Some beer connoisseurs raise their glasses to smoked lager, but others don’t understand the hype, even if they are fortunate enough to frequent places that serve this unusual chestnut-colored beverage. What makes smoked beer such a hot commodity for some and a cold case for others?
While regular beer is made with malt that has been dried by steam, smoked beer contains malt that has been dried over a wood fire. Not all of this ingredient has to be processed this way for the beverage to classify as smoked. Variations in the smoked to dried-malt ratio and the kind of wood used in the smoking process denote the flavor of the finished product. These distinct notes include bacon, campfire, barbecue, peat, smoked meat sandwich and even ashtray.
The lovers seem to enjoy the fact that smoked beer has these nuances. Plus, it seems more exclusive because it’s not for everyone. However, the majority of craft breweries in the United States do make at least one version called Rogue Ales. Canadian microbreweries are picking up the trend with one-off or seasonal versions, depending on coastal region.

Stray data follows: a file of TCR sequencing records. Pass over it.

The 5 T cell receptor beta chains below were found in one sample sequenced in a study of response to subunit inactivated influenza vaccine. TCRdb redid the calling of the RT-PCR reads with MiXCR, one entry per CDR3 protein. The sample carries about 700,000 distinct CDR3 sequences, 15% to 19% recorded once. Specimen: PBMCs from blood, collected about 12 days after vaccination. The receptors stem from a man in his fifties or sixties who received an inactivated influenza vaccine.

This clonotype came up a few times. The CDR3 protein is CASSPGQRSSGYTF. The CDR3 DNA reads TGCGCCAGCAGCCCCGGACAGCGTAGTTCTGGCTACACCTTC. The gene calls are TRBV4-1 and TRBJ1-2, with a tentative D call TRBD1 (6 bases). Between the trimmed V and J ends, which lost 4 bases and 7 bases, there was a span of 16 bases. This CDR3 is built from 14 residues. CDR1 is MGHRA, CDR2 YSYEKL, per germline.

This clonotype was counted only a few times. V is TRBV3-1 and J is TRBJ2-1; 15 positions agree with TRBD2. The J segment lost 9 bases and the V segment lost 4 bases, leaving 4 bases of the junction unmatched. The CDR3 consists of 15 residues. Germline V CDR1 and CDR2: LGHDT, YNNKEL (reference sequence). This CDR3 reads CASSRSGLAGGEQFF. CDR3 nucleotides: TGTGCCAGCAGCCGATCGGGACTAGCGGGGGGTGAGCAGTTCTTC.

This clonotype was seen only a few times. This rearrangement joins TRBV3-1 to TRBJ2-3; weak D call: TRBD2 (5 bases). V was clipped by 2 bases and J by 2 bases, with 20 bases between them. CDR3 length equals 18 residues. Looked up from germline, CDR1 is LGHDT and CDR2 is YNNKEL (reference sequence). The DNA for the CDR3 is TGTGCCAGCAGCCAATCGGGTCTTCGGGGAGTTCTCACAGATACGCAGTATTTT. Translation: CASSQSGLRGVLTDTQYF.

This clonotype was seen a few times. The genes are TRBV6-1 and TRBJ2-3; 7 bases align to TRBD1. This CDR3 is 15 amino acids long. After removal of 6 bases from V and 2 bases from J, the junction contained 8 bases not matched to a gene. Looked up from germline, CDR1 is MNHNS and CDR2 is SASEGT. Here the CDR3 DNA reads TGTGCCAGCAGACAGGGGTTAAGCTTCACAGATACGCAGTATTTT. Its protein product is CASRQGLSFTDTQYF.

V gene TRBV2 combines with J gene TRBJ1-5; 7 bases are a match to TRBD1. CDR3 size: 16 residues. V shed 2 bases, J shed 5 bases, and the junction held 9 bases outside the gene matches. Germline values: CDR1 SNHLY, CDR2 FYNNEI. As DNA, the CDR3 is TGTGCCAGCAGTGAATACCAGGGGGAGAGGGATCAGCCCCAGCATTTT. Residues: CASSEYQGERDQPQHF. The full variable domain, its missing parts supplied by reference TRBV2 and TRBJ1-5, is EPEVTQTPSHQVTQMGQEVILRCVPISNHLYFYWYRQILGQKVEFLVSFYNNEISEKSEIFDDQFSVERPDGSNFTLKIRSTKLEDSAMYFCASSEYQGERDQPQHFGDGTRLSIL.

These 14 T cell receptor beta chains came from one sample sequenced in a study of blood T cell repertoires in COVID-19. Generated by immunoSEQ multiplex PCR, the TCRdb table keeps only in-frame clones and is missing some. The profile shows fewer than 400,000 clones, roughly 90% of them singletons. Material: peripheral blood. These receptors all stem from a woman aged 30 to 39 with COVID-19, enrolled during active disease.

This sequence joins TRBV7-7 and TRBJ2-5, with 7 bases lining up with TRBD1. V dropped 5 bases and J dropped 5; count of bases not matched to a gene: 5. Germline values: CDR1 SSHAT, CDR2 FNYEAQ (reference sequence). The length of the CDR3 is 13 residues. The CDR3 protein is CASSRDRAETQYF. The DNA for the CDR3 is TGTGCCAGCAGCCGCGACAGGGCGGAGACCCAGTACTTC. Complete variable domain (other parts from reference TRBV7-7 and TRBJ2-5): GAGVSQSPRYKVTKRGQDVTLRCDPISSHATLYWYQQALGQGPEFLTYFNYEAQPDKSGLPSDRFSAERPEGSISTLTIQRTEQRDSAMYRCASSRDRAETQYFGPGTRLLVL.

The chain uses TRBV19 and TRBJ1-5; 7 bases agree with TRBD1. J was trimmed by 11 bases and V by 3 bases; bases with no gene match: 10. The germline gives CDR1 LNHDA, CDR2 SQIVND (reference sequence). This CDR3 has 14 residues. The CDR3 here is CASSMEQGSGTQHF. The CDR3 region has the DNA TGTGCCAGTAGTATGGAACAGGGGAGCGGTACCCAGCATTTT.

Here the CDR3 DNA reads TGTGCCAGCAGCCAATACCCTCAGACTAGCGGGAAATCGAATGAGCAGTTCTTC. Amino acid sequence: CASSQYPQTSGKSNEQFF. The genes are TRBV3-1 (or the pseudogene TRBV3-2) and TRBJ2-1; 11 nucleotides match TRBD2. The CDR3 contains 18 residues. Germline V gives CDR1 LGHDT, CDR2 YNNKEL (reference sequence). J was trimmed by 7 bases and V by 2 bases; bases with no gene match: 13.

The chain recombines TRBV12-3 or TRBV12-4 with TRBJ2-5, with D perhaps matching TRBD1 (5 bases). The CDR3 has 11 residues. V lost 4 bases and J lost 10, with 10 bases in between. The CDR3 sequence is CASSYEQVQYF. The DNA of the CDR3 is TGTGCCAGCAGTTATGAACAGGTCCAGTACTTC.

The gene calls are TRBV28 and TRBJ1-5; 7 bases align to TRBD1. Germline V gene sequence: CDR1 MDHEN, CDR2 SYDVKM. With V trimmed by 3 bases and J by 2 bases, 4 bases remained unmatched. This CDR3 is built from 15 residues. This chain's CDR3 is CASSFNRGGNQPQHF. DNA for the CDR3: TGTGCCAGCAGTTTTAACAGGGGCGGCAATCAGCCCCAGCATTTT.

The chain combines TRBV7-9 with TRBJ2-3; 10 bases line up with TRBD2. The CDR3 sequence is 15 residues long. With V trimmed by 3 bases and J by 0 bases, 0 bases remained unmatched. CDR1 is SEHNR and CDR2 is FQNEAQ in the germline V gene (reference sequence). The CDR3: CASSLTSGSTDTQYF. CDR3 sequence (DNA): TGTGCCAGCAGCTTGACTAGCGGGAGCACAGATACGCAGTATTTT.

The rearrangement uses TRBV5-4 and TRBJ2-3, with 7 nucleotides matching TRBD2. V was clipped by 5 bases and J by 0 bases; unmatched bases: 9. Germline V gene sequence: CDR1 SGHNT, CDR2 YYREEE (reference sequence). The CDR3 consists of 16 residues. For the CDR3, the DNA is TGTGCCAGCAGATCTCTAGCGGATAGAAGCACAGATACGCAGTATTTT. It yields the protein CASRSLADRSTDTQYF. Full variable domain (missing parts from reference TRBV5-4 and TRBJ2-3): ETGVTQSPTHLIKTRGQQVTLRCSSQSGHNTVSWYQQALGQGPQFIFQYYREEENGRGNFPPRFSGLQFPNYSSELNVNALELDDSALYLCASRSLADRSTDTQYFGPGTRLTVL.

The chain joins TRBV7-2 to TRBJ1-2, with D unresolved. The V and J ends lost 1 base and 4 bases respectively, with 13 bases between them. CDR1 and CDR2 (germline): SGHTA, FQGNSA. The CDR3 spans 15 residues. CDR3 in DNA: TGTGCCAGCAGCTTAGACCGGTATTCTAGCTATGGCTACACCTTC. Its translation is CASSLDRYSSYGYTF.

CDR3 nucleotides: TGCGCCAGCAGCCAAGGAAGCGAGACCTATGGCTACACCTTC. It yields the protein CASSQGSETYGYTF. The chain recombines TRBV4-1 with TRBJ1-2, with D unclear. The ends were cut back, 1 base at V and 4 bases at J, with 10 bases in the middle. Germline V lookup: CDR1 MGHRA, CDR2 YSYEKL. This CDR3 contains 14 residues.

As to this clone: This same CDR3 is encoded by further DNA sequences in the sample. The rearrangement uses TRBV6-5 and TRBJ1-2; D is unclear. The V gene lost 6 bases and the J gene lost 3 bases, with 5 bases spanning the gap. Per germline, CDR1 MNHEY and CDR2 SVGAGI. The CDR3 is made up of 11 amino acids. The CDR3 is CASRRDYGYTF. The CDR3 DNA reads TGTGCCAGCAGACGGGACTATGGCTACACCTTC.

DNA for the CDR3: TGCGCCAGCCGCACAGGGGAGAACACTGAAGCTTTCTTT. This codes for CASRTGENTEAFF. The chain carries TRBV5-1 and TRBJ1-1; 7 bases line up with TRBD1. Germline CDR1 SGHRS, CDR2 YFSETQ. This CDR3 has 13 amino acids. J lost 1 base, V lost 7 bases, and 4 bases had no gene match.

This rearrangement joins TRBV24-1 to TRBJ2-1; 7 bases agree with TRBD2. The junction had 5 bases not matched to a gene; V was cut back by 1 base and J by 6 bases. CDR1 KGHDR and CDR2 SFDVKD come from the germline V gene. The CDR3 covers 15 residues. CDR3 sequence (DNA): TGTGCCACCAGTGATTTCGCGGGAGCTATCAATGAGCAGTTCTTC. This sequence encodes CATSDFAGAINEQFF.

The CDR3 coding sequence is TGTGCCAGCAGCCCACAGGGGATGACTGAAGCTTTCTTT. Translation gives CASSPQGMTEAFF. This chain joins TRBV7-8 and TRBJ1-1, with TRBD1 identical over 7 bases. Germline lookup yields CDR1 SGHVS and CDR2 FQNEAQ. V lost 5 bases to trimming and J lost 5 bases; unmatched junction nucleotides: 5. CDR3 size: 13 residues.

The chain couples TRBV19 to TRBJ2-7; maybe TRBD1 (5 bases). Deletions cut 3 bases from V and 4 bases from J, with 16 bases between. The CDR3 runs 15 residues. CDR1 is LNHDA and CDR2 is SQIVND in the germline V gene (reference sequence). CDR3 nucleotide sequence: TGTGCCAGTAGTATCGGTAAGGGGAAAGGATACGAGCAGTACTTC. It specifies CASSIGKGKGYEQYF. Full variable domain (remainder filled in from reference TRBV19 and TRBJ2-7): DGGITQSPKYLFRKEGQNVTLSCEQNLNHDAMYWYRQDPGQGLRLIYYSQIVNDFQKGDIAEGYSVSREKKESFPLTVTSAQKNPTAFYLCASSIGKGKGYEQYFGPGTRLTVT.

Smoked beer isn’t a new invention, however. Rauchbier, as it’s known in German, dates back to Bamberg where Schlenkerla has been brewed since 1405. Experts advise beginners to start with this Bavarian classic malt before trying more adventurous smoked brews.
For the haters, it all boils down to taste, regardless of the beer’s history and varieties. Not everyone wants their beverage to taste like a smoked meaty sandwich or an ashtray.
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